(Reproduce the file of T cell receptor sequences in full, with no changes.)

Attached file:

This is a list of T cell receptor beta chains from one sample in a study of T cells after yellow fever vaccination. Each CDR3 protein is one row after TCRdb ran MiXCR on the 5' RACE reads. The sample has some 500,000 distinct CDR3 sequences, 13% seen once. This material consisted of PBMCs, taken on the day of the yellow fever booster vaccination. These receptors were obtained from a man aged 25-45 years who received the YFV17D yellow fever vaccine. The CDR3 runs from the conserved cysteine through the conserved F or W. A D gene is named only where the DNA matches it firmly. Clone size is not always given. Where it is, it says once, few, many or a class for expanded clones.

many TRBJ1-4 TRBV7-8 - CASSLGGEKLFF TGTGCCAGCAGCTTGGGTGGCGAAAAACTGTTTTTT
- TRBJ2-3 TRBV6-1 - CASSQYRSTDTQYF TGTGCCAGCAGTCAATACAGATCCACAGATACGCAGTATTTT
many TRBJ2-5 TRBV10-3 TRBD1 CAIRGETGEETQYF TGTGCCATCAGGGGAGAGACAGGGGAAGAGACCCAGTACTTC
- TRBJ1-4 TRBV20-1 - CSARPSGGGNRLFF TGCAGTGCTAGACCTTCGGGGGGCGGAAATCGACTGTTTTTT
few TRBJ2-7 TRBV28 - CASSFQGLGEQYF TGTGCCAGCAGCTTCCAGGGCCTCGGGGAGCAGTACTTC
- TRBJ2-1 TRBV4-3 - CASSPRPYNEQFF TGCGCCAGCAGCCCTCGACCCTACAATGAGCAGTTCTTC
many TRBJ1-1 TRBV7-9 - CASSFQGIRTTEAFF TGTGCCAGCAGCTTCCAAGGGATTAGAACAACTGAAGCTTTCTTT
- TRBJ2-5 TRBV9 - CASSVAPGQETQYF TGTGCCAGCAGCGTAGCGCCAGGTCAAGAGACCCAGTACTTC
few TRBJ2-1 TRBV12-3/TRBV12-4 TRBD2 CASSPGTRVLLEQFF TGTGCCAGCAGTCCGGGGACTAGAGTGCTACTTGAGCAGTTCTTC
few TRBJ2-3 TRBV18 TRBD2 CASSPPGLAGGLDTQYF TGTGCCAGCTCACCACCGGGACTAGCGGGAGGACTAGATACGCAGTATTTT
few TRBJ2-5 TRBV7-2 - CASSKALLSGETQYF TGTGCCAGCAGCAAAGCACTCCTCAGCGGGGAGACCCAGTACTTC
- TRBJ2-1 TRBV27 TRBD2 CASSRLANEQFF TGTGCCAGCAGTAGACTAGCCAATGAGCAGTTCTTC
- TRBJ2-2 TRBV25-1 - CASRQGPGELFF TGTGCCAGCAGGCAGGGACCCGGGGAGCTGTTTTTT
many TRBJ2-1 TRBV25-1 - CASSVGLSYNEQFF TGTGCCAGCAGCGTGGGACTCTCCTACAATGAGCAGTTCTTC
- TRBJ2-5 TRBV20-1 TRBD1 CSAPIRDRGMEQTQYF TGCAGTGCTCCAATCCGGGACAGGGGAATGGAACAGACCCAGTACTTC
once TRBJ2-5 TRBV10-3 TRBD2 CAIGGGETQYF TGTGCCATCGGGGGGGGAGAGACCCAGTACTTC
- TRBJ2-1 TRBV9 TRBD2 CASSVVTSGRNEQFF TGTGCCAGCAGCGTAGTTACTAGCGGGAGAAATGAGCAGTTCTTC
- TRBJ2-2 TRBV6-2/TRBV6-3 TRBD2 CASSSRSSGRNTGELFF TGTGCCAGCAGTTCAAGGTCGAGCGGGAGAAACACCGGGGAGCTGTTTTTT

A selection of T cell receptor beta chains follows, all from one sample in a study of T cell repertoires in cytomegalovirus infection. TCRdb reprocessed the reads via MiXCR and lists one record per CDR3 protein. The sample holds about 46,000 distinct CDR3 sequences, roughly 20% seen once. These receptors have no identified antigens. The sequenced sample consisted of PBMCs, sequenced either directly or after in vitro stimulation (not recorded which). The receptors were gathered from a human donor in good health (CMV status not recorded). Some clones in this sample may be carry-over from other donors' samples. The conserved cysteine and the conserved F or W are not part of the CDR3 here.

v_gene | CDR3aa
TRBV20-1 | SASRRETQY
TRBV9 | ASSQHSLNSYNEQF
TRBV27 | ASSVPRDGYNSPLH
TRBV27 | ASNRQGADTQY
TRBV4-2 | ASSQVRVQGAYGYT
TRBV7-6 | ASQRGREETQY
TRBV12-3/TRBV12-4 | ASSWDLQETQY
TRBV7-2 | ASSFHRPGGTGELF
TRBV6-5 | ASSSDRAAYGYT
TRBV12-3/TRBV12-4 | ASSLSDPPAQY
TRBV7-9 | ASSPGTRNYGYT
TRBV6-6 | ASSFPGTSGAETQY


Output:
This is a list of T cell receptor beta chains from one sample in a study of T cells after yellow fever vaccination. Each CDR3 protein is one row after TCRdb ran MiXCR on the 5' RACE reads. The sample has some 500,000 distinct CDR3 sequences, 13% seen once. This material consisted of PBMCs, taken on the day of the yellow fever booster vaccination. These receptors were obtained from a man aged 25-45 years who received the YFV17D yellow fever vaccine. The CDR3 runs from the conserved cysteine through the conserved F or W. A D gene is named only where the DNA matches it firmly. Clone size is not always given. Where it is, it says once, few, many or a class for expanded clones.

many TRBJ1-4 TRBV7-8 - CASSLGGEKLFF TGTGCCAGCAGCTTGGGTGGCGAAAAACTGTTTTTT
- TRBJ2-3 TRBV6-1 - CASSQYRSTDTQYF TGTGCCAGCAGTCAATACAGATCCACAGATACGCAGTATTTT
many TRBJ2-5 TRBV10-3 TRBD1 CAIRGETGEETQYF TGTGCCATCAGGGGAGAGACAGGGGAAGAGACCCAGTACTTC
- TRBJ1-4 TRBV20-1 - CSARPSGGGNRLFF TGCAGTGCTAGACCTTCGGGGGGCGGAAATCGACTGTTTTTT
few TRBJ2-7 TRBV28 - CASSFQGLGEQYF TGTGCCAGCAGCTTCCAGGGCCTCGGGGAGCAGTACTTC
- TRBJ2-1 TRBV4-3 - CASSPRPYNEQFF TGCGCCAGCAGCCCTCGACCCTACAATGAGCAGTTCTTC
many TRBJ1-1 TRBV7-9 - CASSFQGIRTTEAFF TGTGCCAGCAGCTTCCAAGGGATTAGAACAACTGAAGCTTTCTTT
- TRBJ2-5 TRBV9 - CASSVAPGQETQYF TGTGCCAGCAGCGTAGCGCCAGGTCAAGAGACCCAGTACTTC
few TRBJ2-1 TRBV12-3/TRBV12-4 TRBD2 CASSPGTRVLLEQFF TGTGCCAGCAGTCCGGGGACTAGAGTGCTACTTGAGCAGTTCTTC
few TRBJ2-3 TRBV18 TRBD2 CASSPPGLAGGLDTQYF TGTGCCAGCTCACCACCGGGACTAGCGGGAGGACTAGATACGCAGTATTTT
few TRBJ2-5 TRBV7-2 - CASSKALLSGETQYF TGTGCCAGCAGCAAAGCACTCCTCAGCGGGGAGACCCAGTACTTC
- TRBJ2-1 TRBV27 TRBD2 CASSRLANEQFF TGTGCCAGCAGTAGACTAGCCAATGAGCAGTTCTTC
- TRBJ2-2 TRBV25-1 - CASRQGPGELFF TGTGCCAGCAGGCAGGGACCCGGGGAGCTGTTTTTT
many TRBJ2-1 TRBV25-1 - CASSVGLSYNEQFF TGTGCCAGCAGCGTGGGACTCTCCTACAATGAGCAGTTCTTC
- TRBJ2-5 TRBV20-1 TRBD1 CSAPIRDRGMEQTQYF TGCAGTGCTCCAATCCGGGACAGGGGAATGGAACAGACCCAGTACTTC
once TRBJ2-5 TRBV10-3 TRBD2 CAIGGGETQYF TGTGCCATCGGGGGGGGAGAGACCCAGTACTTC
- TRBJ2-1 TRBV9 TRBD2 CASSVVTSGRNEQFF TGTGCCAGCAGCGTAGTTACTAGCGGGAGAAATGAGCAGTTCTTC
- TRBJ2-2 TRBV6-2/TRBV6-3 TRBD2 CASSSRSSGRNTGELFF TGTGCCAGCAGTTCAAGGTCGAGCGGGAGAAACACCGGGGAGCTGTTTTTT

A selection of T cell receptor beta chains follows, all from one sample in a study of T cell repertoires in cytomegalovirus infection. TCRdb reprocessed the reads via MiXCR and lists one record per CDR3 protein. The sample holds about 46,000 distinct CDR3 sequences, roughly 20% seen once. These receptors have no identified antigens. The sequenced sample consisted of PBMCs, sequenced either directly or after in vitro stimulation (not recorded which). The receptors were gathered from a human donor in good health (CMV status not recorded). Some clones in this sample may be carry-over from other donors' samples. The conserved cysteine and the conserved F or W are not part of the CDR3 here.

v_gene | CDR3aa
TRBV20-1 | SASRRETQY
TRBV9 | ASSQHSLNSYNEQF
TRBV27 | ASSVPRDGYNSPLH
TRBV27 | ASNRQGADTQY
TRBV4-2 | ASSQVRVQGAYGYT
TRBV7-6 | ASQRGREETQY
TRBV12-3/TRBV12-4 | ASSWDLQETQY
TRBV7-2 | ASSFHRPGGTGELF
TRBV6-5 | ASSSDRAAYGYT
TRBV12-3/TRBV12-4 | ASSLSDPPAQY
TRBV7-9 | ASSPGTRNYGYT
TRBV6-6 | ASSFPGTSGAETQY